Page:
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Posted at 4:33 p.m. on Jan. 28, 2014
Among the stranger phenomena of the modern State of the Union tradition is how White Houses of both parties work so hard to drain it of almost all news value before the speech actually gets delivered.
The demands of the continuous news cycle, which affords the president so many opportunities to spoon out dollops of his agenda, now easily outweigh the traditional virtue of surprise — and the old-time verity that there’s no use annoying your hosts, your opponents or your potential partners before you absolutely have to.
The trend seemed locked in place Tuesday morning, 13 hours before the national television audience was asked to start paying attention. That was when the administration revealed what was guaranteed to be among the biggest, if not the biggest, headlines out of the address: President Barack Obama is going to give many thousands of blue-collar workers a raise — on his own authority.
In other words, not only was Obama making good on his promise to make this his most assertive year yet for maneuvering around the gridlock at the Capitol, but he was getting started even before going through the formalities of seeking congressional buy-in. (Of course, he made a major push for a $9 minimum wage in his State of the Union address a year ago, and that went nowhere.)
In the coming days, the president will sign an executive order setting a $10.10 an hour floor for janitors in federal buildings, crews on Interstate construction sites, dishwashers in military commissaries and all others employed on government contracts that get signed or renegotiated in the future. White House officials had no estimate of how many workers would eventually benefit. A study last May by Demos, a liberal think tank, pegged the number of laborers being paid $12 or less under existing federal contracts at 560,000.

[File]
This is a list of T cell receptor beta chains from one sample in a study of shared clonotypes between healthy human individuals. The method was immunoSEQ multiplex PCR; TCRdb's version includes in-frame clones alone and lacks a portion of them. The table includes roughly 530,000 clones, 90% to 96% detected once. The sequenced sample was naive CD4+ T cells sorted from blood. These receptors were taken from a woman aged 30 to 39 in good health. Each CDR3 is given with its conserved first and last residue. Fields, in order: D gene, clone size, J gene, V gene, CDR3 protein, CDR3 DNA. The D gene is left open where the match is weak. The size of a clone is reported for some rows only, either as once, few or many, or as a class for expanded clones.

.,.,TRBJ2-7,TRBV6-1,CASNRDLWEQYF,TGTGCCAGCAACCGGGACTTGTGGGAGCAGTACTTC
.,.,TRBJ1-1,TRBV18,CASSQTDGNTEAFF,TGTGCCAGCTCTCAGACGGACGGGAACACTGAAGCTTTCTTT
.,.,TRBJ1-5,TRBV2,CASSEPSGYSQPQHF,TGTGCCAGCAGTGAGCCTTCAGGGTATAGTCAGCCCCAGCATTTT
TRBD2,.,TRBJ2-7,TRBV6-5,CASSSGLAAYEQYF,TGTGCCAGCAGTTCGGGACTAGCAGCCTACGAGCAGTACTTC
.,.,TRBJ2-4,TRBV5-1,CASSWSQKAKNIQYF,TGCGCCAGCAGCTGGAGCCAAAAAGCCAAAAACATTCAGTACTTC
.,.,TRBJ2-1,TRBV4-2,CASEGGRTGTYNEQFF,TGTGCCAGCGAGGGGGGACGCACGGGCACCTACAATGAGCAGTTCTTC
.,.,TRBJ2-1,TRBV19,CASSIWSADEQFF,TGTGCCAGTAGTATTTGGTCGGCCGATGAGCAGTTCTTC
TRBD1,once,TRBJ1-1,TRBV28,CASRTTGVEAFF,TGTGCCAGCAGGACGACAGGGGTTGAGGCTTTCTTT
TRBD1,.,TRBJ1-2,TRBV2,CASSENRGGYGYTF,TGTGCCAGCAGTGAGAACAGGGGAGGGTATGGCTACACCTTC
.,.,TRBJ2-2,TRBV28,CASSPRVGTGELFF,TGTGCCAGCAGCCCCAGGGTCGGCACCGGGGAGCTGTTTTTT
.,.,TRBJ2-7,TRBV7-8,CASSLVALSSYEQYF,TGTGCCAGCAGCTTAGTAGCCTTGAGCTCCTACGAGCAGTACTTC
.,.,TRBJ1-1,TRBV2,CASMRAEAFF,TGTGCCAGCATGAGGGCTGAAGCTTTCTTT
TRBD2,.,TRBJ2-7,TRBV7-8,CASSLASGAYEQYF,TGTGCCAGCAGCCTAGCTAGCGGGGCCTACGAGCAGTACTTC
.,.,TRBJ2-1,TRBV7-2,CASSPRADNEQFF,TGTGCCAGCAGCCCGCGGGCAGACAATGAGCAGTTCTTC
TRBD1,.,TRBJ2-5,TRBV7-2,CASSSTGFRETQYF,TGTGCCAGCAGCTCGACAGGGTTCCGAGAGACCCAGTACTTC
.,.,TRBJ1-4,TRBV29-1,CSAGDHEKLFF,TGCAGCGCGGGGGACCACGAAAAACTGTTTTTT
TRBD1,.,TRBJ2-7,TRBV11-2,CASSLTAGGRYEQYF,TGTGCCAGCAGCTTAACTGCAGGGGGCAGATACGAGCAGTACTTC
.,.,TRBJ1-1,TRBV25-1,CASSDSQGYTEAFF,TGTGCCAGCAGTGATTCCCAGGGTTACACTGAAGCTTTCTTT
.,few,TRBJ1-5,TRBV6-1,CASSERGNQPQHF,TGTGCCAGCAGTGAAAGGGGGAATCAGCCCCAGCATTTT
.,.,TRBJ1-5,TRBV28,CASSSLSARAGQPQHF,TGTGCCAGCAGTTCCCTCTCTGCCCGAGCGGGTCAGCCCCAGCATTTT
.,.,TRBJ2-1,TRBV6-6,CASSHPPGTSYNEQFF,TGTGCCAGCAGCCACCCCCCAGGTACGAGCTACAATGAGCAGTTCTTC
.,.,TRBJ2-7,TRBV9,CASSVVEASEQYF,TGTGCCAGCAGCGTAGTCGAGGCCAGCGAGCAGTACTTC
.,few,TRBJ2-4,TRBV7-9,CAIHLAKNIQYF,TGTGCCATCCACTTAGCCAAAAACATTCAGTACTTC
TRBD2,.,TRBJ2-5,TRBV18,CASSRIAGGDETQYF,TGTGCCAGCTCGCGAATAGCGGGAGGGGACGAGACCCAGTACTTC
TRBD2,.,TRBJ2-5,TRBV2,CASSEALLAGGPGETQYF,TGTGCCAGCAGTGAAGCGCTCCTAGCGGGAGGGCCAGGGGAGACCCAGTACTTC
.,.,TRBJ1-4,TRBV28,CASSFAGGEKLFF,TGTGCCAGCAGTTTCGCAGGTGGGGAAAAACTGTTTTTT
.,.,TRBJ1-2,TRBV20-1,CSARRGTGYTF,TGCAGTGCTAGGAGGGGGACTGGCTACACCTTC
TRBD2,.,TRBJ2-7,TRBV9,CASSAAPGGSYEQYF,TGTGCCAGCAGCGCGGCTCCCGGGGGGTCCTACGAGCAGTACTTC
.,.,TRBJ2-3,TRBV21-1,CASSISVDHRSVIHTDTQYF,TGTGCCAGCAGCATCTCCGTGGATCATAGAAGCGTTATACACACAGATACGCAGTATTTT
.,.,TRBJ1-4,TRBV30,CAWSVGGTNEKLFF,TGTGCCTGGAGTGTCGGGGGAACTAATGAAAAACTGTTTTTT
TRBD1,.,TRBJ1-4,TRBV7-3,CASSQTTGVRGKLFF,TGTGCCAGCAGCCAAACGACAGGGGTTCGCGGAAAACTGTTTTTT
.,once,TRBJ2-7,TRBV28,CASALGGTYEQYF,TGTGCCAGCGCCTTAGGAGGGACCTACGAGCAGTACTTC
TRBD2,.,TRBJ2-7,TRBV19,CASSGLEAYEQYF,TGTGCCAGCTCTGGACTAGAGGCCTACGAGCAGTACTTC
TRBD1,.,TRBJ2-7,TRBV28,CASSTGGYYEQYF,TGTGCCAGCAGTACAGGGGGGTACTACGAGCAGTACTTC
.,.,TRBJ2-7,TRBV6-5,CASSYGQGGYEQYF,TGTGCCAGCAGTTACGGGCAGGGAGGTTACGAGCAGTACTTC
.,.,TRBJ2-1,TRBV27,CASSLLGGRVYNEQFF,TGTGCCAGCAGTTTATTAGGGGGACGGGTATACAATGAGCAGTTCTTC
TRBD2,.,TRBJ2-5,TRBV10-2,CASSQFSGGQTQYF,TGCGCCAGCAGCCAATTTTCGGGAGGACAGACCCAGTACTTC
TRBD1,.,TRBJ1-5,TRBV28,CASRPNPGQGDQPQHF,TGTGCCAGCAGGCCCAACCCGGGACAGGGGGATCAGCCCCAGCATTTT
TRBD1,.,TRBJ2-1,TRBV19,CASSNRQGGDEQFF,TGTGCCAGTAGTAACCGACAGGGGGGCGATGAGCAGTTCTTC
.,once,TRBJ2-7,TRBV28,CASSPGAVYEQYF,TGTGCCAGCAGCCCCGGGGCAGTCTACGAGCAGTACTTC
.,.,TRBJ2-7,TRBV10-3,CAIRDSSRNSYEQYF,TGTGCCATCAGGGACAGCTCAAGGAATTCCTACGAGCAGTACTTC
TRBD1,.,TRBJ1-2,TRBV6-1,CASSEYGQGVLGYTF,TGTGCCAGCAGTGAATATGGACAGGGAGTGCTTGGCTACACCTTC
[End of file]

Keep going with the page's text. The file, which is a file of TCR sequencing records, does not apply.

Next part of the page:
That’s a tiny fraction of the number whose pay would eventually rise if Obama is granted the related legislative wish he’ll make Tuesday night: A whopping 39 percent increase in the federally guaranteed minimum wage — to that same $10.10 figure. Because so many other pay rates are tied to the minimum wage, any increase could eventually provide a boost for perhaps 20 million workers.
But the numeric consequence is somewhat beside the point. The executive order will of course be meaningful to the blue-collar workers who will someday see plumper paychecks. But the most immediate big takeaway from Obama’s decree is that he has genuinely minimalist expectations for legislative achievement in 2014 — and so his interest in trying very hard is shrinking to match.
The president endorsed the bill written by two of organized labor’s favorite Democrats who are retiring this fall, Sen. Tom Harkin of Iowa and Rep. George Miller of California, which would provide 95-cent increases in each of the next three years, with the amount indexed to inflation thereafter. (The current floor, which 21 states and the District of Columbia exceed, has been $7.25 since July 2009 under a law enacted two years earlier.) Advocates say their substantial increase is necessary to restore the minimum wage to something close to the buying power it had in the early 1970s.